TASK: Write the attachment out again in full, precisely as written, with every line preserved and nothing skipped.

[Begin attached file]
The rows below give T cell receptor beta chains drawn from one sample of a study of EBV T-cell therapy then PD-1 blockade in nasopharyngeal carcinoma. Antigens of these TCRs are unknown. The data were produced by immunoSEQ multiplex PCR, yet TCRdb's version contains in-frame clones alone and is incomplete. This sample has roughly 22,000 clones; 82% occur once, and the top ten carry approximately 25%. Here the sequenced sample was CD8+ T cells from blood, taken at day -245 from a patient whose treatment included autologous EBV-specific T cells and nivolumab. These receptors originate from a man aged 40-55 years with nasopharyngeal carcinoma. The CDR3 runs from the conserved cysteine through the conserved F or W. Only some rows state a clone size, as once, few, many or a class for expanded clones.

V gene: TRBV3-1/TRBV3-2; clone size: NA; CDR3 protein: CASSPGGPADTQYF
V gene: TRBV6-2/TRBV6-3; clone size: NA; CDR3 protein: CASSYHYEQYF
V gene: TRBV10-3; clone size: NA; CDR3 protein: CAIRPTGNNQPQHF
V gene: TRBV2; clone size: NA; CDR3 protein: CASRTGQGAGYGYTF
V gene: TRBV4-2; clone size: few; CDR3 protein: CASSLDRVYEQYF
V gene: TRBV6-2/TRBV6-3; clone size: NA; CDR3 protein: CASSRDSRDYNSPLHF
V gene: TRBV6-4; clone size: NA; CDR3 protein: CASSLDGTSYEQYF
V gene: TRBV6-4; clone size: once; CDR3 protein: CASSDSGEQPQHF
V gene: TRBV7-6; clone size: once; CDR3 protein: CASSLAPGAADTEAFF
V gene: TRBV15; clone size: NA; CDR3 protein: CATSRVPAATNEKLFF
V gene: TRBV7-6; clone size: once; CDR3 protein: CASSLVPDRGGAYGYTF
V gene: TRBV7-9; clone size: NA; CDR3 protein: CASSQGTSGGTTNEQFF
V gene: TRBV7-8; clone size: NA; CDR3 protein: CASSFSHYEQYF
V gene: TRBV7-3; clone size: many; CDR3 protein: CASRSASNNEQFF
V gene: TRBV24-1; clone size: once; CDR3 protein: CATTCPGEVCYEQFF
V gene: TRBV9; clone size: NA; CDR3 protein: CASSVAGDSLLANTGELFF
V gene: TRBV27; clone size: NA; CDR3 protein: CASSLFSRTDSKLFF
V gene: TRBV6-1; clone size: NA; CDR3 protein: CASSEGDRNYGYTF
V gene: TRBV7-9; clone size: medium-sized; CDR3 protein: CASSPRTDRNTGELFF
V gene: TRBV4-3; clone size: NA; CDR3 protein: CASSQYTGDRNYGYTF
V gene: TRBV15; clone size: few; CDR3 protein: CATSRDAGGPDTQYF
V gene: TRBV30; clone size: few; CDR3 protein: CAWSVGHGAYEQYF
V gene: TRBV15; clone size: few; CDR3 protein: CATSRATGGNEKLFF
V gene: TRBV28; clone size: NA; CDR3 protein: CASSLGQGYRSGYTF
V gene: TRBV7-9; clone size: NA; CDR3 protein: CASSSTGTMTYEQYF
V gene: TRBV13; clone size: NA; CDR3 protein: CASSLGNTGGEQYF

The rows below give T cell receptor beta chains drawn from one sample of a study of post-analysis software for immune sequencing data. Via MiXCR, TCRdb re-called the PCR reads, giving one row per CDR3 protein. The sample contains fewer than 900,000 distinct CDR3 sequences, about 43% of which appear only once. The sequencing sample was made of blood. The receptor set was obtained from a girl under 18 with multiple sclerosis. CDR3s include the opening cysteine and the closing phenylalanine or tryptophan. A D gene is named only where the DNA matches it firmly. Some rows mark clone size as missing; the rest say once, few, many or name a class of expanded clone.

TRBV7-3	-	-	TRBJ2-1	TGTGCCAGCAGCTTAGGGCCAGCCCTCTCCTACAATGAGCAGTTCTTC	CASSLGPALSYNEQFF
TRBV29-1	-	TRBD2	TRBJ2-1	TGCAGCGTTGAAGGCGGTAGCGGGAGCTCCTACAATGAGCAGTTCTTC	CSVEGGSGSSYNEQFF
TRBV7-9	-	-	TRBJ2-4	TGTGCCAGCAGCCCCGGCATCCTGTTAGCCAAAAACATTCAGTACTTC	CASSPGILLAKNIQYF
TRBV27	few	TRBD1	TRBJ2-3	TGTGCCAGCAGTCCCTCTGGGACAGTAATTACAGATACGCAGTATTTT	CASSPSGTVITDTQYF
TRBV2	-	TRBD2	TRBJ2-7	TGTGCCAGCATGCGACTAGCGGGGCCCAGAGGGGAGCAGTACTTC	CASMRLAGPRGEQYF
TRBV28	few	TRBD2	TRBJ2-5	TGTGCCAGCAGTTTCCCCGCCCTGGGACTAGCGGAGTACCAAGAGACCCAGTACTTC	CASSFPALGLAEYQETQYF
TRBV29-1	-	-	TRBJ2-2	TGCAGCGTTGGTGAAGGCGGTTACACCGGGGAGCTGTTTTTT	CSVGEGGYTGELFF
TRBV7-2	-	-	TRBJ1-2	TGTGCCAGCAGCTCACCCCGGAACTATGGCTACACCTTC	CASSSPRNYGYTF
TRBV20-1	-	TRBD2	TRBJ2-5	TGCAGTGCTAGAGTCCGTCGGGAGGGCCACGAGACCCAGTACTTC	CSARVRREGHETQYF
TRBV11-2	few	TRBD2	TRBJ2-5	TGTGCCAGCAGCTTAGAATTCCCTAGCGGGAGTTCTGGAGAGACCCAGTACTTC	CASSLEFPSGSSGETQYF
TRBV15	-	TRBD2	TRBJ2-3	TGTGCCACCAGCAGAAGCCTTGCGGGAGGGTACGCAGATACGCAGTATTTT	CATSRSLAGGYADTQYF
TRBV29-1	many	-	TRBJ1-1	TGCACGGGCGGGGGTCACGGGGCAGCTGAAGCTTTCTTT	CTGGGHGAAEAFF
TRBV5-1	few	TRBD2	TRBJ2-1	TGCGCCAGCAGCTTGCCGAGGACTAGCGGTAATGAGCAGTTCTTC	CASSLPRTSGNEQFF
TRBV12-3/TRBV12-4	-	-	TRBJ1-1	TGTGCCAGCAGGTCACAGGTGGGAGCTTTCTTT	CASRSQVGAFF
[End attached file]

The rows below give T cell receptor beta chains drawn from one sample of a study of EBV T-cell therapy then PD-1 blockade in nasopharyngeal carcinoma. Antigens of these TCRs are unknown. The data were produced by immunoSEQ multiplex PCR, yet TCRdb's version contains in-frame clones alone and is incomplete. This sample has roughly 22,000 clones; 82% occur once, and the top ten carry approximately 25%. Here the sequenced sample was CD8+ T cells from blood, taken at day -245 from a patient whose treatment included autologous EBV-specific T cells and nivolumab. These receptors originate from a man aged 40-55 years with nasopharyngeal carcinoma. The CDR3 runs from the conserved cysteine through the conserved F or W. Only some rows state a clone size, as once, few, many or a class for expanded clones.

V gene: TRBV3-1/TRBV3-2; clone size: NA; CDR3 protein: CASSPGGPADTQYF
V gene: TRBV6-2/TRBV6-3; clone size: NA; CDR3 protein: CASSYHYEQYF
V gene: TRBV10-3; clone size: NA; CDR3 protein: CAIRPTGNNQPQHF
V gene: TRBV2; clone size: NA; CDR3 protein: CASRTGQGAGYGYTF
V gene: TRBV4-2; clone size: few; CDR3 protein: CASSLDRVYEQYF
V gene: TRBV6-2/TRBV6-3; clone size: NA; CDR3 protein: CASSRDSRDYNSPLHF
V gene: TRBV6-4; clone size: NA; CDR3 protein: CASSLDGTSYEQYF
V gene: TRBV6-4; clone size: once; CDR3 protein: CASSDSGEQPQHF
V gene: TRBV7-6; clone size: once; CDR3 protein: CASSLAPGAADTEAFF
V gene: TRBV15; clone size: NA; CDR3 protein: CATSRVPAATNEKLFF
V gene: TRBV7-6; clone size: once; CDR3 protein: CASSLVPDRGGAYGYTF
V gene: TRBV7-9; clone size: NA; CDR3 protein: CASSQGTSGGTTNEQFF
V gene: TRBV7-8; clone size: NA; CDR3 protein: CASSFSHYEQYF
V gene: TRBV7-3; clone size: many; CDR3 protein: CASRSASNNEQFF
V gene: TRBV24-1; clone size: once; CDR3 protein: CATTCPGEVCYEQFF
V gene: TRBV9; clone size: NA; CDR3 protein: CASSVAGDSLLANTGELFF
V gene: TRBV27; clone size: NA; CDR3 protein: CASSLFSRTDSKLFF
V gene: TRBV6-1; clone size: NA; CDR3 protein: CASSEGDRNYGYTF
V gene: TRBV7-9; clone size: medium-sized; CDR3 protein: CASSPRTDRNTGELFF
V gene: TRBV4-3; clone size: NA; CDR3 protein: CASSQYTGDRNYGYTF
V gene: TRBV15; clone size: few; CDR3 protein: CATSRDAGGPDTQYF
V gene: TRBV30; clone size: few; CDR3 protein: CAWSVGHGAYEQYF
V gene: TRBV15; clone size: few; CDR3 protein: CATSRATGGNEKLFF
V gene: TRBV28; clone size: NA; CDR3 protein: CASSLGQGYRSGYTF
V gene: TRBV7-9; clone size: NA; CDR3 protein: CASSSTGTMTYEQYF
V gene: TRBV13; clone size: NA; CDR3 protein: CASSLGNTGGEQYF

The rows below give T cell receptor beta chains drawn from one sample of a study of post-analysis software for immune sequencing data. Via MiXCR, TCRdb re-called the PCR reads, giving one row per CDR3 protein. The sample contains fewer than 900,000 distinct CDR3 sequences, about 43% of which appear only once. The sequencing sample was made of blood. The receptor set was obtained from a girl under 18 with multiple sclerosis. CDR3s include the opening cysteine and the closing phenylalanine or tryptophan. A D gene is named only where the DNA matches it firmly. Some rows mark clone size as missing; the rest say once, few, many or name a class of expanded clone.

TRBV7-3	-	-	TRBJ2-1	TGTGCCAGCAGCTTAGGGCCAGCCCTCTCCTACAATGAGCAGTTCTTC	CASSLGPALSYNEQFF
TRBV29-1	-	TRBD2	TRBJ2-1	TGCAGCGTTGAAGGCGGTAGCGGGAGCTCCTACAATGAGCAGTTCTTC	CSVEGGSGSSYNEQFF
TRBV7-9	-	-	TRBJ2-4	TGTGCCAGCAGCCCCGGCATCCTGTTAGCCAAAAACATTCAGTACTTC	CASSPGILLAKNIQYF
TRBV27	few	TRBD1	TRBJ2-3	TGTGCCAGCAGTCCCTCTGGGACAGTAATTACAGATACGCAGTATTTT	CASSPSGTVITDTQYF
TRBV2	-	TRBD2	TRBJ2-7	TGTGCCAGCATGCGACTAGCGGGGCCCAGAGGGGAGCAGTACTTC	CASMRLAGPRGEQYF
TRBV28	few	TRBD2	TRBJ2-5	TGTGCCAGCAGTTTCCCCGCCCTGGGACTAGCGGAGTACCAAGAGACCCAGTACTTC	CASSFPALGLAEYQETQYF
TRBV29-1	-	-	TRBJ2-2	TGCAGCGTTGGTGAAGGCGGTTACACCGGGGAGCTGTTTTTT	CSVGEGGYTGELFF
TRBV7-2	-	-	TRBJ1-2	TGTGCCAGCAGCTCACCCCGGAACTATGGCTACACCTTC	CASSSPRNYGYTF
TRBV20-1	-	TRBD2	TRBJ2-5	TGCAGTGCTAGAGTCCGTCGGGAGGGCCACGAGACCCAGTACTTC	CSARVRREGHETQYF
TRBV11-2	few	TRBD2	TRBJ2-5	TGTGCCAGCAGCTTAGAATTCCCTAGCGGGAGTTCTGGAGAGACCCAGTACTTC	CASSLEFPSGSSGETQYF
TRBV15	-	TRBD2	TRBJ2-3	TGTGCCACCAGCAGAAGCCTTGCGGGAGGGTACGCAGATACGCAGTATTTT	CATSRSLAGGYADTQYF
TRBV29-1	many	-	TRBJ1-1	TGCACGGGCGGGGGTCACGGGGCAGCTGAAGCTTTCTTT	CTGGGHGAAEAFF
TRBV5-1	few	TRBD2	TRBJ2-1	TGCGCCAGCAGCTTGCCGAGGACTAGCGGTAATGAGCAGTTCTTC	CASSLPRTSGNEQFF
TRBV12-3/TRBV12-4	-	-	TRBJ1-1	TGTGCCAGCAGGTCACAGGTGGGAGCTTTCTTT	CASRSQVGAFF